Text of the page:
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  5. Auto 101: How to Prepare for a Winter Road Trip

Jeffrey N. Ross | Jan 22, 2021

Exterior view of a MINI vehicle on a snowy highway

Not much is better than heading out on a road trip in your car, but depending on where you live, doing so during the winter months presents unique challenges. But extremely cold weather and slick road conditions don't have to ruin your plans. Just follow these tips on how to prepare for a winter road trip, and you'll be able to safely enjoy the winter wonderland.

Vehicle Maintenance

This aspect of car ownership is important year-round, but keeping your car maintained is even more important in the winter. Key items include making sure your tires are in good condition and properly inflated, topping off fluids such as coolant and windshield wiper fluid and, perhaps most importantly, getting your battery checked, especially if it's an older battery.

Throughout the season, be sure to wash your car frequently to prevent salt from building up on the paint, and keep the grille clean of debris for optimal engine cooling.

Plan Ahead

No matter what time of year you venture out on a road trip, you always want to plan ahead. But planning is especially crucial in the winter, as harsh weather can affect travel routes and make some roads and bridges more dangerous to travel across.

Planning also includes taking the time to acclimate yourself with your vehicle, so you can understand not only when to use all-wheel or four-wheel drive,  but exactly how these systems work. Due to unforeseen road closures and traffic backups, it's also good practice to keep your fuel tank as full as possible. You don't want to be lost and running on empty.

Pack Accordingly

Exterior view of a MINI vehicle driving in snowy conditions

Shop Heated and Cooled Seats Options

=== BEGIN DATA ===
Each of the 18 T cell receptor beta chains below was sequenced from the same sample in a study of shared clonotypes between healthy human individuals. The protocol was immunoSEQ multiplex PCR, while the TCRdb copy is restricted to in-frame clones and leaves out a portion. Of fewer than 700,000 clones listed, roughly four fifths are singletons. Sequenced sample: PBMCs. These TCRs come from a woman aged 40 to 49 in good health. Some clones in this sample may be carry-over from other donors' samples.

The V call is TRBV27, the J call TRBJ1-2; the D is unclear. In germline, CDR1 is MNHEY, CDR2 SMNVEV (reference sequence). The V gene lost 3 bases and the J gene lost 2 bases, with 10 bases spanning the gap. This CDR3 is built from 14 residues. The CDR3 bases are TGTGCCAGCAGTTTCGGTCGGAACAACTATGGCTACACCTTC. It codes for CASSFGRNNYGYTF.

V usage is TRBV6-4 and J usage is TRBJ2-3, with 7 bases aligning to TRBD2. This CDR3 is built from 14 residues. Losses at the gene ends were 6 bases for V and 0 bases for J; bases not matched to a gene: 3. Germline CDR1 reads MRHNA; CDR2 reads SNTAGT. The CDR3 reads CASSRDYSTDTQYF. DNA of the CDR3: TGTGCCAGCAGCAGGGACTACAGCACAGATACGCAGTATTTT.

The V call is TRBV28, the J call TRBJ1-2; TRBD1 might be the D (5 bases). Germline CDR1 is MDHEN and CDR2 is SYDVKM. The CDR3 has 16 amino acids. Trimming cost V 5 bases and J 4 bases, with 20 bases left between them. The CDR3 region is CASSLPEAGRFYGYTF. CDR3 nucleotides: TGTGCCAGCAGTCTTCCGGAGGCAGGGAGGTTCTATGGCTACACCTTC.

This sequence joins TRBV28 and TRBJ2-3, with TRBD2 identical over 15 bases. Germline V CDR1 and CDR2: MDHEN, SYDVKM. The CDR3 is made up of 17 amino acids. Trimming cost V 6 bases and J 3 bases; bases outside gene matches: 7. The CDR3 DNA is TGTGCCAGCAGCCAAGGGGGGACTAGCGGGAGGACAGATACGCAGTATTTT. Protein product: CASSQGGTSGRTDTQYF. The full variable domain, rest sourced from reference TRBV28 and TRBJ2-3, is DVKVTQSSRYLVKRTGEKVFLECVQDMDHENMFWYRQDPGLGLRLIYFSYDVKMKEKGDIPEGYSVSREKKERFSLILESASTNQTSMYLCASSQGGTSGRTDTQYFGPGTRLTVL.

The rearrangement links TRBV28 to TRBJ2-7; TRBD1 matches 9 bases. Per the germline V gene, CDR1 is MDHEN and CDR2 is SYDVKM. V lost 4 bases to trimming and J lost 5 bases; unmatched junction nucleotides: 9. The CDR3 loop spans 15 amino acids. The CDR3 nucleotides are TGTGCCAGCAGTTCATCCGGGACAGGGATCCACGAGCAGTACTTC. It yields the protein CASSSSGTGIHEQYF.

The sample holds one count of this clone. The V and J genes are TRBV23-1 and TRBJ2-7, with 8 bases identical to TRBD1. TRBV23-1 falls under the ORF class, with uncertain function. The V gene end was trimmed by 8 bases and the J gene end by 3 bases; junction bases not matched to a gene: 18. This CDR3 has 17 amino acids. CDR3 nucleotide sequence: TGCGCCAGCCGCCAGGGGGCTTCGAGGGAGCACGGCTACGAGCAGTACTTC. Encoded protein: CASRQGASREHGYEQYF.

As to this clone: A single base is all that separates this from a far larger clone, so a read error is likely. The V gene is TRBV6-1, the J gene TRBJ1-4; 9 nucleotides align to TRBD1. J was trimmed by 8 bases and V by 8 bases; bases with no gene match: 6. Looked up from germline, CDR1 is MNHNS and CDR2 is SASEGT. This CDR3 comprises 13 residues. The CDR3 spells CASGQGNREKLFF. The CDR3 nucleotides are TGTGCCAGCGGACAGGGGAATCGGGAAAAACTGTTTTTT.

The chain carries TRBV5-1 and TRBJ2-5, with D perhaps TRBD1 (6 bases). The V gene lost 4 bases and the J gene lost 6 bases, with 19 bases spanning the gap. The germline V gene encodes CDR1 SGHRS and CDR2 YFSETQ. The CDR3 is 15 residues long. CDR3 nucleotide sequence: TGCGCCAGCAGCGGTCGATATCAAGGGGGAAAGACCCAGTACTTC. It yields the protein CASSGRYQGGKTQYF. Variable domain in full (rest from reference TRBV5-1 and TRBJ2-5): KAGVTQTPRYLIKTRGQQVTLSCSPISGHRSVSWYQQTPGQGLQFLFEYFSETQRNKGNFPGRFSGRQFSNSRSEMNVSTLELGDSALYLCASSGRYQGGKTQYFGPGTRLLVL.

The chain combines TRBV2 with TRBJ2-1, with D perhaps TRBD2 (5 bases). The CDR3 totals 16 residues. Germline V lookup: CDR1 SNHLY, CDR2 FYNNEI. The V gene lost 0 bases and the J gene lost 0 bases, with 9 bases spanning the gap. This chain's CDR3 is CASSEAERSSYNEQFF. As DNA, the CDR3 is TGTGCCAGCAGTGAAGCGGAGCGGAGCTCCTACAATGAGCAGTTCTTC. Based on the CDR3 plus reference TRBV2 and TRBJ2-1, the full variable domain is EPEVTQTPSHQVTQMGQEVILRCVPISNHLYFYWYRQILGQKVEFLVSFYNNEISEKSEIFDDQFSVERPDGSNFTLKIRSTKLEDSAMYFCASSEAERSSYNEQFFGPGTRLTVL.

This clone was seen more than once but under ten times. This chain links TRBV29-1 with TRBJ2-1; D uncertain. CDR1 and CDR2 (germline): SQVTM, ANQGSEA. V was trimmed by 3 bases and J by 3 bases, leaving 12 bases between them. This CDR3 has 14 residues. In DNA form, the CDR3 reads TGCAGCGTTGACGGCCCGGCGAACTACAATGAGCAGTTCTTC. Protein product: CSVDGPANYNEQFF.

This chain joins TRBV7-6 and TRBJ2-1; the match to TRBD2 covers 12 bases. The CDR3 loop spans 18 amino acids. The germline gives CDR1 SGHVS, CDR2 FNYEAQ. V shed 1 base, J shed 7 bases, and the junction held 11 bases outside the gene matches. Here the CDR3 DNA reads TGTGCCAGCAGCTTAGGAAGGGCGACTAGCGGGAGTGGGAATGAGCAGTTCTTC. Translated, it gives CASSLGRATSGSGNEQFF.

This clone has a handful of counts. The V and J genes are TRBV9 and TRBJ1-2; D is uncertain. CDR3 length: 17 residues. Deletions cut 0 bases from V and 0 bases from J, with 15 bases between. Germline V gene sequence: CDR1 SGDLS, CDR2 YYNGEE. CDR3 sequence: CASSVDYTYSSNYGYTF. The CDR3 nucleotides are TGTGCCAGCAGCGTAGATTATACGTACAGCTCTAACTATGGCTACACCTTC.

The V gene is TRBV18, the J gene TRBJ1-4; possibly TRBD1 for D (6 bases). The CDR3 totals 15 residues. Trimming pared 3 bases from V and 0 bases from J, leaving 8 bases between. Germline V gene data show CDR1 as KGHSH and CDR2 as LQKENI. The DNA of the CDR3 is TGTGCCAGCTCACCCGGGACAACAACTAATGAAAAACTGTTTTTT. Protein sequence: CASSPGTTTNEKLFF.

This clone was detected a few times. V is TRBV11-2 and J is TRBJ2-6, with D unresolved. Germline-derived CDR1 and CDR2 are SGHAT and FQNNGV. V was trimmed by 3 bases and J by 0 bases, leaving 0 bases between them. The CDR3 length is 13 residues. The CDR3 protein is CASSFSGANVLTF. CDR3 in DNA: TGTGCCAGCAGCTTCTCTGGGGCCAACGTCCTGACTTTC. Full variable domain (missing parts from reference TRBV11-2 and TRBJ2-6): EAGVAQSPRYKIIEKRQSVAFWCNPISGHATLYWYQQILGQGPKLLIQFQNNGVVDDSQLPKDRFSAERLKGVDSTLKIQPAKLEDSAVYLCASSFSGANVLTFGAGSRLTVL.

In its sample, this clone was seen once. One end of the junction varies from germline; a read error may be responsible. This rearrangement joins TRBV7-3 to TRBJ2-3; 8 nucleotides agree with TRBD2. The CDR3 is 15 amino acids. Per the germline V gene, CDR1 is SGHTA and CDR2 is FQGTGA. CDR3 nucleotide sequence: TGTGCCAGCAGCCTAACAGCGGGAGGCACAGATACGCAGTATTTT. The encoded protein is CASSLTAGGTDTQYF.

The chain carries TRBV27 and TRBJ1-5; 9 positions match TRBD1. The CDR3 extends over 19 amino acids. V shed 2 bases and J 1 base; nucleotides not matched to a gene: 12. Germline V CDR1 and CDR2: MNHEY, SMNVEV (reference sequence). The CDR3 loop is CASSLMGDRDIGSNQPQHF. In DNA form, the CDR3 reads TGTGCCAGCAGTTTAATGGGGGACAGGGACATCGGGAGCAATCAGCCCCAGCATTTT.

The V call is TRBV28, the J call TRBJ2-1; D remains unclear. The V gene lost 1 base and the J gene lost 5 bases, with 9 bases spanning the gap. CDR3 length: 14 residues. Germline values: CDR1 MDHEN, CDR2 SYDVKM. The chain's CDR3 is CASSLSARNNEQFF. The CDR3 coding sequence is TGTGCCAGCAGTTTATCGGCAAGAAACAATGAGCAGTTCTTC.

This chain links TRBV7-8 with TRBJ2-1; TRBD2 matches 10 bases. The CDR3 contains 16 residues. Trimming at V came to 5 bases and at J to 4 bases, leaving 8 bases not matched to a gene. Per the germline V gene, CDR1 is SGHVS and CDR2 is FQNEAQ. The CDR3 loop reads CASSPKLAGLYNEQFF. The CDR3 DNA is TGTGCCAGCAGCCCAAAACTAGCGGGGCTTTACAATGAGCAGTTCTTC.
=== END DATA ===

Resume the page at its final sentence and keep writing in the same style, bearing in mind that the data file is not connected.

In addition to your standard travel gear and luggage, if you're embarking on a winter road trip, there are a few more items you should pack. Think of it as a survival kit of gear you might need if you become stuck somewhere and need to wait in the car for help. This includes items like warm clothes, blankets as well as extra food and water. That said, don't leave the water in the car at all times, as it will freeze.

There are several tools you'll want to pack in your car, too, such as jumper cables, road flares and a recovery strap. If you do become stuck, you'll want to keep an extra phone charger and spare batteries in your car.

Under special circumstances, you may need to pack facial coverings, gloves, hand sanitizer, and other items that may be required to travel between state lines during public health crises. Good news: most hand sanitizers are alcohol-based, which means it takes a lot for the liquid to turn to ice. Temperatures inside your vehicle would have to reach -50° F or lower for that to happen. Check public health websites from state and local officials to determine any other personal protective equipment you may be required to have on hand.

Drive Carefully

Keep an eye on the temperature as you're driving as not all slick road conditions are obvious. Black ice can form anywhere (especially on bridges) and be almost impossible to detect until you're sliding out of control. Don't make any quick sudden movements such as hard braking, accelerant or steering as these are sure to send your car out of control with snow and ice on the ground.

When it's snowing, have your headlights on, and leave plenty of room between and surrounding cars, and also be extra vigilant about lane markings to avoid ending up in oncoming traffic or driving on the shoulder. If you do get stuck, it's usually advisable to stay with your vehicle.

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